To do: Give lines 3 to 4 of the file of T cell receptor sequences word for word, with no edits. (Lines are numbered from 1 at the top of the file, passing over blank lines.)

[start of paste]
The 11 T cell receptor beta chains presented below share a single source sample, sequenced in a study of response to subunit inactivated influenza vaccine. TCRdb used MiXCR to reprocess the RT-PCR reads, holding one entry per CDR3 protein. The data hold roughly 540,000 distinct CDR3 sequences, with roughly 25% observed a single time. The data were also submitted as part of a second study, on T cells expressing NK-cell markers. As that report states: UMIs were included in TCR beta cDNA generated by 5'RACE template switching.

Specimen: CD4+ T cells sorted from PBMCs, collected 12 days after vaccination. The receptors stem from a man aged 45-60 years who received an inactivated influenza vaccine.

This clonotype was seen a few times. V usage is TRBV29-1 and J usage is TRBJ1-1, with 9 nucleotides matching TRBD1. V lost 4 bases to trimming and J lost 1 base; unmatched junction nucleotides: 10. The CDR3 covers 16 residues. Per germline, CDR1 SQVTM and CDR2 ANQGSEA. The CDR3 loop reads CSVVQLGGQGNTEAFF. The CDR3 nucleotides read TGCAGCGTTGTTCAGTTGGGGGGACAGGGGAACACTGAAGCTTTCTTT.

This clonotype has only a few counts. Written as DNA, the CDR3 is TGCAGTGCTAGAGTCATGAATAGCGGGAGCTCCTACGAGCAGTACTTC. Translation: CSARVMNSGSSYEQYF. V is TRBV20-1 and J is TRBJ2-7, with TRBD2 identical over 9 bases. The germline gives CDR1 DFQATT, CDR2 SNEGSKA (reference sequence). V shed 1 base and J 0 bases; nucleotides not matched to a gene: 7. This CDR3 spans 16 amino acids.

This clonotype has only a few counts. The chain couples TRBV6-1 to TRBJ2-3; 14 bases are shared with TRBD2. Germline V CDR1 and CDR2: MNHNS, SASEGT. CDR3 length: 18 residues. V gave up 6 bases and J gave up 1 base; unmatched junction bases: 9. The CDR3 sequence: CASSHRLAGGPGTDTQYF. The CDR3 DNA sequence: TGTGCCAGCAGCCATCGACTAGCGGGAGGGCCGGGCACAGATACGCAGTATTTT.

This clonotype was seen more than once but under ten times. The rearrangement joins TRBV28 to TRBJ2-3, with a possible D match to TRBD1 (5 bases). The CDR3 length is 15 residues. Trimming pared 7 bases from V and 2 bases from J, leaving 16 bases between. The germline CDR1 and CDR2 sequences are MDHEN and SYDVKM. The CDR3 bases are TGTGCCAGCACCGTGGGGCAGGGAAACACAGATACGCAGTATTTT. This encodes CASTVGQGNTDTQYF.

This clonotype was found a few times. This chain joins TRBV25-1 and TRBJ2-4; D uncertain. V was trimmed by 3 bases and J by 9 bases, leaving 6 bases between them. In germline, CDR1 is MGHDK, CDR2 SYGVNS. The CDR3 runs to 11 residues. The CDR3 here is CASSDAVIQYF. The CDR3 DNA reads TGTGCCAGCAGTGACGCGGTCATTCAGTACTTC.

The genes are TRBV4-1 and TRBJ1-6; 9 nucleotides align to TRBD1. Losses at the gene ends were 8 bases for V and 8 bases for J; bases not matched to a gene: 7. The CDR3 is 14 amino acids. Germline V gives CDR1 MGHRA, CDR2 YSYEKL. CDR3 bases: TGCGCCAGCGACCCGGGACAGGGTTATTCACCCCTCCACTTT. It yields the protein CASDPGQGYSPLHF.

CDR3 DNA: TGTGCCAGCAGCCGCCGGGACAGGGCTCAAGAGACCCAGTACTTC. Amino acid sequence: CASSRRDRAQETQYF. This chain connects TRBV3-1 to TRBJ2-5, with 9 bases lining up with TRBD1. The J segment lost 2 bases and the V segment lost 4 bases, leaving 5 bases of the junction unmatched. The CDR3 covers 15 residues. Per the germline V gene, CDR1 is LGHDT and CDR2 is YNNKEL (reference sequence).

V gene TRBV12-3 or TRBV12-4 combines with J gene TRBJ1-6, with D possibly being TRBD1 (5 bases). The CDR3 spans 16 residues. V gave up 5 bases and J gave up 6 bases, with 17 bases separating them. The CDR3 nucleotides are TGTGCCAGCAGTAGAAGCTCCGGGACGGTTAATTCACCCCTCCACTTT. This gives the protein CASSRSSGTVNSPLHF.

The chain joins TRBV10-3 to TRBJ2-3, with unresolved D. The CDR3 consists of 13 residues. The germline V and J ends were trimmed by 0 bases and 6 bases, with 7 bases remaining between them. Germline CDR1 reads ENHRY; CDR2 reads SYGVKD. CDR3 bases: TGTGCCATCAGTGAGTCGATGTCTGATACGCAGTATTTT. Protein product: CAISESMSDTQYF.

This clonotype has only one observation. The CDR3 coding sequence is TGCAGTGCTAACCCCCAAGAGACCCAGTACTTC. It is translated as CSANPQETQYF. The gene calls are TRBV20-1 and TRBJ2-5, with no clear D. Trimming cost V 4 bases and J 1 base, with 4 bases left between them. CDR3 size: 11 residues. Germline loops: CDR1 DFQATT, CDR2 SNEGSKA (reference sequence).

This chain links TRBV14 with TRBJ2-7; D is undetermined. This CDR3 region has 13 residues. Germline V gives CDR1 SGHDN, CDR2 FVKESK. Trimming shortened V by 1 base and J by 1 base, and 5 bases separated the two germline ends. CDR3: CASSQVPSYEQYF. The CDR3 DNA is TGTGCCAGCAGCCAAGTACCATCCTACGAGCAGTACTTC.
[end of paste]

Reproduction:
This clonotype was seen a few times. V usage is TRBV29-1 and J usage is TRBJ1-1, with 9 nucleotides matching TRBD1. V lost 4 bases to trimming and J lost 1 base; unmatched junction nucleotides: 10. The CDR3 covers 16 residues. Per germline, CDR1 SQVTM and CDR2 ANQGSEA. The CDR3 loop reads CSVVQLGGQGNTEAFF. The CDR3 nucleotides read TGCAGCGTTGTTCAGTTGGGGGGACAGGGGAACACTGAAGCTTTCTTT.

This clonotype has only a few counts. Written as DNA, the CDR3 is TGCAGTGCTAGAGTCATGAATAGCGGGAGCTCCTACGAGCAGTACTTC. Translation: CSARVMNSGSSYEQYF. V is TRBV20-1 and J is TRBJ2-7, with TRBD2 identical over 9 bases. The germline gives CDR1 DFQATT, CDR2 SNEGSKA (reference sequence). V shed 1 base and J 0 bases; nucleotides not matched to a gene: 7. This CDR3 spans 16 amino acids.